Ponzi Scheme Distribution Plans: Rising Tide Method Upheld by Seventh Circuit

One of the most hotly contested issues in Ponzi scheme cases is how to distribute to the defrauded investors the funds that are ultimately recovered. It often seems that no two investors are created equal, so their interests are pitted against one another in the pursuit of "equity."

Designing the most equitable plan for the distribution of the remaining assets to defrauded investors in a Ponzi scheme case is challenging, to say the least. Someone always ends up unhappy. How do you calculate the loss amount, and then how do you treat the amounts withdrawn by investors during the course of the Ponzi scheme? Some investors received partial payments, some investors received full reimbursement of their principal investment, some received profits as well, and others got absolutely nothing back.

How should a receiver allocate the available cash among these different categories of investors? And does the selected distribution plan impact investor behavior in future Ponzi scheme cases?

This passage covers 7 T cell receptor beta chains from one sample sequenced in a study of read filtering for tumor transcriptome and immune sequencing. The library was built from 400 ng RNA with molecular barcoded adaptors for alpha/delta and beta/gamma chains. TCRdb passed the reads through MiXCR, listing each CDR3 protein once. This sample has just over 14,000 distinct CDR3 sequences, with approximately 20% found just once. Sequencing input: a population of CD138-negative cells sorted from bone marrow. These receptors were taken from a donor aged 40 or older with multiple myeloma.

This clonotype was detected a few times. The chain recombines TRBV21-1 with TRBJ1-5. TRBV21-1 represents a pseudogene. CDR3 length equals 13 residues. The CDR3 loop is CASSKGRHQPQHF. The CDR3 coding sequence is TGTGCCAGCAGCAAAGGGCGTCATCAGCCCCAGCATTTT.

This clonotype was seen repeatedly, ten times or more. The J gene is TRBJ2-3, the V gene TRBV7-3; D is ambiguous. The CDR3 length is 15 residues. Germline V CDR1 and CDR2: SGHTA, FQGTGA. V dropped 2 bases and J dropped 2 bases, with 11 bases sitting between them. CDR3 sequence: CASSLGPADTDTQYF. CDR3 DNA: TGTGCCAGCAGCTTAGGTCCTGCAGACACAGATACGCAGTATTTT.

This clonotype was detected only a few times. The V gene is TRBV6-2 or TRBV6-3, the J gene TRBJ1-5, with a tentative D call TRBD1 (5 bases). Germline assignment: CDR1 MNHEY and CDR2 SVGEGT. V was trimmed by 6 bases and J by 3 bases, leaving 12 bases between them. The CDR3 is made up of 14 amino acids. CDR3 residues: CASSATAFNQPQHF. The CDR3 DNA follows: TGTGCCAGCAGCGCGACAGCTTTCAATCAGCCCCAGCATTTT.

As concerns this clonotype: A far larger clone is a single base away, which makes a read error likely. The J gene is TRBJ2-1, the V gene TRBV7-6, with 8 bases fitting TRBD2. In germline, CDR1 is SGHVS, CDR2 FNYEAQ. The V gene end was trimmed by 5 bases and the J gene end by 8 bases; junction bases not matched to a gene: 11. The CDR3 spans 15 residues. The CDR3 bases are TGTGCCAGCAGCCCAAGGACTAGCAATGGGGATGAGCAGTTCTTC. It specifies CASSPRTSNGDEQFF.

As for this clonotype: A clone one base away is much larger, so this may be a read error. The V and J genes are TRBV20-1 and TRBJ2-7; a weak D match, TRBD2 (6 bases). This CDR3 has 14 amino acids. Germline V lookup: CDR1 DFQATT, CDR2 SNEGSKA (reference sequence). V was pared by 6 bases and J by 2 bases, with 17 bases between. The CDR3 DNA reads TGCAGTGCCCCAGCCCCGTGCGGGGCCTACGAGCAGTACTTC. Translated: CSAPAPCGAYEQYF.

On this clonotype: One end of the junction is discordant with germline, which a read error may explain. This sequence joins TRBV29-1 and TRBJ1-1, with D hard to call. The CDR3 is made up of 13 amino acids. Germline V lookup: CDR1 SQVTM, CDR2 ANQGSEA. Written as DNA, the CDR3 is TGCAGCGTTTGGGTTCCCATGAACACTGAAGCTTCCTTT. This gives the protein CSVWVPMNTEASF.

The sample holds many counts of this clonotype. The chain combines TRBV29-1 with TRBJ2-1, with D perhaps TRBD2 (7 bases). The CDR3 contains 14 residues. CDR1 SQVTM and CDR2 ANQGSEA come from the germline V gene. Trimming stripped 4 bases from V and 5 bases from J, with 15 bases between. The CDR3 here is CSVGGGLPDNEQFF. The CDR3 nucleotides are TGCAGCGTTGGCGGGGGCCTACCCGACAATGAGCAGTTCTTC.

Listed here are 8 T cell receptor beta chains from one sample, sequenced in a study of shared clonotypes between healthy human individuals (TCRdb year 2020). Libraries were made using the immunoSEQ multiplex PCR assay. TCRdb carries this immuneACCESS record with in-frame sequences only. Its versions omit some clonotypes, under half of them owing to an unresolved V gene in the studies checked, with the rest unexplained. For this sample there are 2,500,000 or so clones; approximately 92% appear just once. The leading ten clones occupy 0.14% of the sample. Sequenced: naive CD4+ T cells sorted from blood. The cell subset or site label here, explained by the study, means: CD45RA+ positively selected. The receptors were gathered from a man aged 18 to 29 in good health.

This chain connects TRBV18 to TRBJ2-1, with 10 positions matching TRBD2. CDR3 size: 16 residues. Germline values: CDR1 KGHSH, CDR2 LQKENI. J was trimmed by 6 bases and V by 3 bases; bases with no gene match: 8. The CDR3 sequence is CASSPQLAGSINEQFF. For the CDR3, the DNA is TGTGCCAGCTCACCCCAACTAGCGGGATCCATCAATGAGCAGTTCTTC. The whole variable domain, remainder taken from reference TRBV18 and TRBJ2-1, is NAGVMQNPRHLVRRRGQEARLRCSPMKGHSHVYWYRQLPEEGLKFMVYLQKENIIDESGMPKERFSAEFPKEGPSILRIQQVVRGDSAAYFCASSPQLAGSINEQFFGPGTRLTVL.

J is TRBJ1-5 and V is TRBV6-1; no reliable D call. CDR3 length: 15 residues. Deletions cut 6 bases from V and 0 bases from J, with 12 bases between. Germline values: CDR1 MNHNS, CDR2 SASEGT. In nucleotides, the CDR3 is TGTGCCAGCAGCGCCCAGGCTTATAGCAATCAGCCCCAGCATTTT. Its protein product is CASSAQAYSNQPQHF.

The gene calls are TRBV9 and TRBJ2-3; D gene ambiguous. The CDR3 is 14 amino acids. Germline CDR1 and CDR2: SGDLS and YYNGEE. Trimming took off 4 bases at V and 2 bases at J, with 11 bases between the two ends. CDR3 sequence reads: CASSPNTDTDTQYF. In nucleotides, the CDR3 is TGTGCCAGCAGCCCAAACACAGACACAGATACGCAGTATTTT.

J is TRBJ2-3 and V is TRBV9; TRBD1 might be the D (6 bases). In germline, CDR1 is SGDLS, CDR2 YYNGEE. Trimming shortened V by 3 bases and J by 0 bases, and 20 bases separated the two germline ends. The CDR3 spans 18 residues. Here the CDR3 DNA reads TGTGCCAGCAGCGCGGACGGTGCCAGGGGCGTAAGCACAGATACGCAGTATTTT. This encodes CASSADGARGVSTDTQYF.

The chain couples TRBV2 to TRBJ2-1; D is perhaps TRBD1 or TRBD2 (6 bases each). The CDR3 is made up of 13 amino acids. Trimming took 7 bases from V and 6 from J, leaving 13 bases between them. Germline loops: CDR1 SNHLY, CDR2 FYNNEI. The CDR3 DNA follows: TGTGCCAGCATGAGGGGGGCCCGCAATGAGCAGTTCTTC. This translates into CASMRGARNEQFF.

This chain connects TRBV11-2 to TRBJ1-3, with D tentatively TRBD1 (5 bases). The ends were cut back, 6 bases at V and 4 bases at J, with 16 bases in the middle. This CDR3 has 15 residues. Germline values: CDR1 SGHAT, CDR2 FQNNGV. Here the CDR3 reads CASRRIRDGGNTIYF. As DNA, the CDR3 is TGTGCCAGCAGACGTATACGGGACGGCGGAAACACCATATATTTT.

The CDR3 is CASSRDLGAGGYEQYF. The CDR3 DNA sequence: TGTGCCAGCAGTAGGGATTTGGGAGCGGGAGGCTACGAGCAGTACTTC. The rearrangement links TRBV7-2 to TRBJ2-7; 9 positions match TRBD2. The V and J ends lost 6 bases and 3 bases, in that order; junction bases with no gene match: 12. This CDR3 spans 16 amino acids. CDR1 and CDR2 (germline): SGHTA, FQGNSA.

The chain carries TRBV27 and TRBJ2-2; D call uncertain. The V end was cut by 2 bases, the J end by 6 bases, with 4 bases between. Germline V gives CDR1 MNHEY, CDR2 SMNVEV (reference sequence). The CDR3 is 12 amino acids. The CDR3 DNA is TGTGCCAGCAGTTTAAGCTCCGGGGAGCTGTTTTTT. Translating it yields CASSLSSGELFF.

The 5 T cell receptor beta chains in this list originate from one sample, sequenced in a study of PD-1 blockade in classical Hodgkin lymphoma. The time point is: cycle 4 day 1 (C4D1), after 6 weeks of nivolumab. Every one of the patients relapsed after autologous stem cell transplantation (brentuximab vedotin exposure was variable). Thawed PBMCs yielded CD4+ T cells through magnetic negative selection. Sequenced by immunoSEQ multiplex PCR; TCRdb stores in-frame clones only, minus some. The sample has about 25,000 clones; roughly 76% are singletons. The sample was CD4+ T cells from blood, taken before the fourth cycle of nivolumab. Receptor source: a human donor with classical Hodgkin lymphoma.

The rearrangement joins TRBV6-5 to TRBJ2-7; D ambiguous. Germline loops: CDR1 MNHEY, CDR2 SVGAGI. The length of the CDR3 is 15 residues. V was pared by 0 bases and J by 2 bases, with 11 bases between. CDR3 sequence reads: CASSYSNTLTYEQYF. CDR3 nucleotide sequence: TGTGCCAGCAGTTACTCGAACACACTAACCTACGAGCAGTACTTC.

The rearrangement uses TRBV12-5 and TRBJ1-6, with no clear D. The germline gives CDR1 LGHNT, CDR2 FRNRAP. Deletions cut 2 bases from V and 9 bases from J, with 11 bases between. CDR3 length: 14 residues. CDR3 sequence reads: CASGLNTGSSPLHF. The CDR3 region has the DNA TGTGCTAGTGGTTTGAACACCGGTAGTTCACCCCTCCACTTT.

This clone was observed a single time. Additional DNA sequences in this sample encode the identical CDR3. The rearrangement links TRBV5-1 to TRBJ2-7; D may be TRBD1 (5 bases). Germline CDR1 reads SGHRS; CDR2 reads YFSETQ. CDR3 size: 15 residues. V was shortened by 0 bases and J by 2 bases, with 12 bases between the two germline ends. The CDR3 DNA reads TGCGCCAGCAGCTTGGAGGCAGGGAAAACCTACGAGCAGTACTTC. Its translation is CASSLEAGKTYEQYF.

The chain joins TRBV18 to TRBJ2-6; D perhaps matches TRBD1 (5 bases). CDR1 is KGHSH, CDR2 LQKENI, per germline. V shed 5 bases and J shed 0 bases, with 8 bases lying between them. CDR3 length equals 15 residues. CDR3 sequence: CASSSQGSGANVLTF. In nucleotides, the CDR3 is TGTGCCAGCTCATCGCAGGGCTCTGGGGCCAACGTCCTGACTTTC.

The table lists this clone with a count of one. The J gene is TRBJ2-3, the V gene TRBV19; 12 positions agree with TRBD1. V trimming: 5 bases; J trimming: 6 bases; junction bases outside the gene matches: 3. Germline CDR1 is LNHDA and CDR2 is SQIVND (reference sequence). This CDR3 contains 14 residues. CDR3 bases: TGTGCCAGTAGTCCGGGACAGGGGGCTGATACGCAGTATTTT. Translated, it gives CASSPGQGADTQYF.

The Seventh Circuit recently affirmed the Rising Tide methodology for the distribution of the remaining funds in the receiver's possession at the end of the receiver's administration in the Ponzi scheme case run by William Huber.  SEC v. Huber, 2012 U.S. App. LEXIS 24547 (7th Cir. Nov. 29, 2012). Huber was sentenced to 20 years in prison for his scheme that defrauded 118 investors of $22.6 million. United States v. Huber, 455 Fed. App'x 696, 697 (7th Cir. 2012).

In that case, the receiver had the choice of distributing the remaining $1 million to the investors on a pro rata basis, or treating the 11 investors that had already received money as withdrawals from the scheme on a different basis. The receiver chose the latter distribution plan and obtained the approval of the district court to count the withdrawals to those 11 investors as partial compensation for those investors' losses. The court had adopted the "Rising Tide" method, rather than using the "Net Loss" method.

On appeal, the Seventh Circuit stated, "Under the rising tide method, withdrawals are considered part of the distribution received by an investor and so are subtracted from the amount of the receivership assets to which he would be entitled had there been no withdrawals. (When there are no withdrawals, rising tide yields the same distribution of receivership assets as net loss.)"  SEC v. Huber, 2012 U.S. App. LEXIS 24547, at *3-4.

The Method of Calculation

The Seventh Circuit described the difference between the Rising Tide method and the Net Loss methods as follows: